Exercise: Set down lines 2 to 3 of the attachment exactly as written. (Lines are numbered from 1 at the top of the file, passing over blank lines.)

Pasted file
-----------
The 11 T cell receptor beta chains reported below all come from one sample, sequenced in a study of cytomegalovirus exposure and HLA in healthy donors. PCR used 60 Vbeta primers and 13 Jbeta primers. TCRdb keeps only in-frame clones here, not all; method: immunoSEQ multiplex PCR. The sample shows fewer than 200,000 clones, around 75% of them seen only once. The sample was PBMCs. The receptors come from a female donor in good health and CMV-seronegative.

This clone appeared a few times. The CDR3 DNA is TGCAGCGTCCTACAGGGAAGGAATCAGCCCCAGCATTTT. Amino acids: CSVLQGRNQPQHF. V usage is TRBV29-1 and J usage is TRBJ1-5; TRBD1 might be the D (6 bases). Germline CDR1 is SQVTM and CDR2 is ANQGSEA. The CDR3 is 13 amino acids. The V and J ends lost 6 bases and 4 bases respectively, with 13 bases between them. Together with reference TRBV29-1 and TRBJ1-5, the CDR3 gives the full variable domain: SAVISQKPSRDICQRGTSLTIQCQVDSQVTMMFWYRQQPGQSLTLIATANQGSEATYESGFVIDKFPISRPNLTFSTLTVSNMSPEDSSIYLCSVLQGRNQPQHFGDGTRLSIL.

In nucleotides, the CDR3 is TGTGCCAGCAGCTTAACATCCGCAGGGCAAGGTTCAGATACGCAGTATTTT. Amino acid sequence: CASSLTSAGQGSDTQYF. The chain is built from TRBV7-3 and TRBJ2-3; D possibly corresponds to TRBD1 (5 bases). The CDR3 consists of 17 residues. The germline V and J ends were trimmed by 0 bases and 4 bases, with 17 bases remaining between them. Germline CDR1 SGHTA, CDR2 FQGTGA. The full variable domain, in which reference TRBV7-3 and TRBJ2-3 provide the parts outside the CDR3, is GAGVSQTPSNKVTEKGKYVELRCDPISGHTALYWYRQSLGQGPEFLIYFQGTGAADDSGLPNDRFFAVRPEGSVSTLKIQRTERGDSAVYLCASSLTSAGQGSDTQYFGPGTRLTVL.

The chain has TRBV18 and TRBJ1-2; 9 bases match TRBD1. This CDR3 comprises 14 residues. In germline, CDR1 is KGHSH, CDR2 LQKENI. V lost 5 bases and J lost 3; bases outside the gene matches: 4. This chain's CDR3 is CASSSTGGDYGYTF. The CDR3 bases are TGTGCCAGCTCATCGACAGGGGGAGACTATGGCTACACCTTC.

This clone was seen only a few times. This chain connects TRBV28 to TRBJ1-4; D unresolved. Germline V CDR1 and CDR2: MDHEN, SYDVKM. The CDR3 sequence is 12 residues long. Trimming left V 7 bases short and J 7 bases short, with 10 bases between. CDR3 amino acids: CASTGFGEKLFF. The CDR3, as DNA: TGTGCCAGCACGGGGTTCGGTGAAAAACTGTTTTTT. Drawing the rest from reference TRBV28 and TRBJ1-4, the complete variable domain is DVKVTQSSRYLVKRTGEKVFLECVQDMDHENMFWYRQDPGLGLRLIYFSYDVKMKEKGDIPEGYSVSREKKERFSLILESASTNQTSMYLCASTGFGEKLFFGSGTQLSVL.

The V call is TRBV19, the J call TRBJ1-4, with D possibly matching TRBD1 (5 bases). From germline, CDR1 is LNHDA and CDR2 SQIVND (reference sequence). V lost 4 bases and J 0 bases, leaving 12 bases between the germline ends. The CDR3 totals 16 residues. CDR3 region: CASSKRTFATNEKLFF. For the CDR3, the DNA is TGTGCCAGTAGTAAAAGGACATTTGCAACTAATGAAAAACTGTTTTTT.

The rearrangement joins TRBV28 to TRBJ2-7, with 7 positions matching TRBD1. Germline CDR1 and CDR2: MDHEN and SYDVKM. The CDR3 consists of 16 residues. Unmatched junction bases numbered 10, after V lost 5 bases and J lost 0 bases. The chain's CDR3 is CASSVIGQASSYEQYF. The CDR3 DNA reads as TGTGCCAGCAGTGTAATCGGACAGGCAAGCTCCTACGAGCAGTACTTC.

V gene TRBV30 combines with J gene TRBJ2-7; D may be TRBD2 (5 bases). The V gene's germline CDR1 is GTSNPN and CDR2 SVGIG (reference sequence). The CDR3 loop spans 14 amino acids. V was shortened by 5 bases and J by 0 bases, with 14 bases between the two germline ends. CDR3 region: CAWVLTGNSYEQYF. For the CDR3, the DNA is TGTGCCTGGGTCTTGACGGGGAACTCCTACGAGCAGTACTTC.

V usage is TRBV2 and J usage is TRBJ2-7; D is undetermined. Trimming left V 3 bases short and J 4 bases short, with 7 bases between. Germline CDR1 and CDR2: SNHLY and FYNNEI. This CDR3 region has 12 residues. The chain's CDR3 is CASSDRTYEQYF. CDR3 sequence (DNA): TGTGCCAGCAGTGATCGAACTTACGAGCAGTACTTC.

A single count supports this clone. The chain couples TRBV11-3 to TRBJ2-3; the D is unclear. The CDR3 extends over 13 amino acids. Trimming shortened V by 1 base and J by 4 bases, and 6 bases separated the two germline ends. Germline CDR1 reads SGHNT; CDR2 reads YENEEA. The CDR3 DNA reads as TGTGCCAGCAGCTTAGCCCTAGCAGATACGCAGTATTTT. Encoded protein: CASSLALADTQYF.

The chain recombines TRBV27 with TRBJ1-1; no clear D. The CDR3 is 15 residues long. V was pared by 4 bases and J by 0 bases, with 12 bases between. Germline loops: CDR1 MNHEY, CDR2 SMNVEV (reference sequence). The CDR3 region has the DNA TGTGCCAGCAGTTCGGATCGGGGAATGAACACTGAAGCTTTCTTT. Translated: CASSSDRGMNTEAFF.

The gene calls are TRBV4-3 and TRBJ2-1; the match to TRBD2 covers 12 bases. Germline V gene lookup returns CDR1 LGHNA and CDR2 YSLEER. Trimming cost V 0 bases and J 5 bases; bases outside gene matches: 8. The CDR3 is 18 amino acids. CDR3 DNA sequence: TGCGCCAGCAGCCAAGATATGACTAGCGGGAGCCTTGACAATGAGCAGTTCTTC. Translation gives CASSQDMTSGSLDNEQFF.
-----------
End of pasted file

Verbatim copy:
This clone appeared a few times. The CDR3 DNA is TGCAGCGTCCTACAGGGAAGGAATCAGCCCCAGCATTTT. Amino acids: CSVLQGRNQPQHF. V usage is TRBV29-1 and J usage is TRBJ1-5; TRBD1 might be the D (6 bases). Germline CDR1 is SQVTM and CDR2 is ANQGSEA. The CDR3 is 13 amino acids. The V and J ends lost 6 bases and 4 bases respectively, with 13 bases between them. Together with reference TRBV29-1 and TRBJ1-5, the CDR3 gives the full variable domain: SAVISQKPSRDICQRGTSLTIQCQVDSQVTMMFWYRQQPGQSLTLIATANQGSEATYESGFVIDKFPISRPNLTFSTLTVSNMSPEDSSIYLCSVLQGRNQPQHFGDGTRLSIL.

In nucleotides, the CDR3 is TGTGCCAGCAGCTTAACATCCGCAGGGCAAGGTTCAGATACGCAGTATTTT. Amino acid sequence: CASSLTSAGQGSDTQYF. The chain is built from TRBV7-3 and TRBJ2-3; D possibly corresponds to TRBD1 (5 bases). The CDR3 consists of 17 residues. The germline V and J ends were trimmed by 0 bases and 4 bases, with 17 bases remaining between them. Germline CDR1 SGHTA, CDR2 FQGTGA. The full variable domain, in which reference TRBV7-3 and TRBJ2-3 provide the parts outside the CDR3, is GAGVSQTPSNKVTEKGKYVELRCDPISGHTALYWYRQSLGQGPEFLIYFQGTGAADDSGLPNDRFFAVRPEGSVSTLKIQRTERGDSAVYLCASSLTSAGQGSDTQYFGPGTRLTVL.